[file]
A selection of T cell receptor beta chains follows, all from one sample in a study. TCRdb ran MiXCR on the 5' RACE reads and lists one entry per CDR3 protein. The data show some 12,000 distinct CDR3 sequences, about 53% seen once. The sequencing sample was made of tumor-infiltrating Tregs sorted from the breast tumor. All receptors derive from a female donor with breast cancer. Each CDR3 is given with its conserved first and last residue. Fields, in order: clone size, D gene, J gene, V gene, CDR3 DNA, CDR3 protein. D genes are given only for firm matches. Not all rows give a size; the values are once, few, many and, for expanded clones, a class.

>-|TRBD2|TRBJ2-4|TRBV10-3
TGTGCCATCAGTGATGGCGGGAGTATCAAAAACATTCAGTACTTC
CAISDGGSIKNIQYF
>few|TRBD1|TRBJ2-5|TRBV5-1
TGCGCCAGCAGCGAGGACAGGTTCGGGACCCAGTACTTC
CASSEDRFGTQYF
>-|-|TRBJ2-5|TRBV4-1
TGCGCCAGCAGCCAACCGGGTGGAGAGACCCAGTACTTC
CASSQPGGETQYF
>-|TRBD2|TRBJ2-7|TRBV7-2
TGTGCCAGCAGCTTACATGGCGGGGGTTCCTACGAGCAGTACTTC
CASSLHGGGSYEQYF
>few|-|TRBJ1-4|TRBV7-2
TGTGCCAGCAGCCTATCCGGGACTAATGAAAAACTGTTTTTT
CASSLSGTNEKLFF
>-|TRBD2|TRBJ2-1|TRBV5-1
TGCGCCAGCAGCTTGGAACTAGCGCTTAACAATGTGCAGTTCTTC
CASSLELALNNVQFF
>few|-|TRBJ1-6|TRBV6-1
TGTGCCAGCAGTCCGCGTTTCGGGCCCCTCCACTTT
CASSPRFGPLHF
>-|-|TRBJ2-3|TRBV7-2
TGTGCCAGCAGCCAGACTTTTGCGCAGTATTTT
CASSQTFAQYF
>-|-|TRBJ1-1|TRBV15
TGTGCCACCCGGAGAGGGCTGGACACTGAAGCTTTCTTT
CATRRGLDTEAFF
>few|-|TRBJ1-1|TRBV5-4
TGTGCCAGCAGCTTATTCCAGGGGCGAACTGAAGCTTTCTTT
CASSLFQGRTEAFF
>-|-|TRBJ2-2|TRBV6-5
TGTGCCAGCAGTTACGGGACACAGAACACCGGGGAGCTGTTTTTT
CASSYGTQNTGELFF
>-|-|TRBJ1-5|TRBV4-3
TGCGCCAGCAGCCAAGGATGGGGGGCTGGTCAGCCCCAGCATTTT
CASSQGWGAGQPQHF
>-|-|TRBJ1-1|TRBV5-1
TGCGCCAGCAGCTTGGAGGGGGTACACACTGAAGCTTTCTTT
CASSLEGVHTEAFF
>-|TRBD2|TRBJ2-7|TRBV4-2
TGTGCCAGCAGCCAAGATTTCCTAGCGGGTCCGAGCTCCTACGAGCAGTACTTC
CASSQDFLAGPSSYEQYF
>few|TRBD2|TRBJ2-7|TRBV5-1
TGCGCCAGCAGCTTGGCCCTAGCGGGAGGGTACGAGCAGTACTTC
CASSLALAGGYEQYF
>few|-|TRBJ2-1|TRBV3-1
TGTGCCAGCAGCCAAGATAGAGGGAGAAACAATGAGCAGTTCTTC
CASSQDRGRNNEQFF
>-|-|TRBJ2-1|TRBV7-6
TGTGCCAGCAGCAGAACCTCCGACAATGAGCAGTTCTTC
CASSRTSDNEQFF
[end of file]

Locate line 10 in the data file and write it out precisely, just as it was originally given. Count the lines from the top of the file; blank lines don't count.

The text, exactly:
CASSQPGGETQYF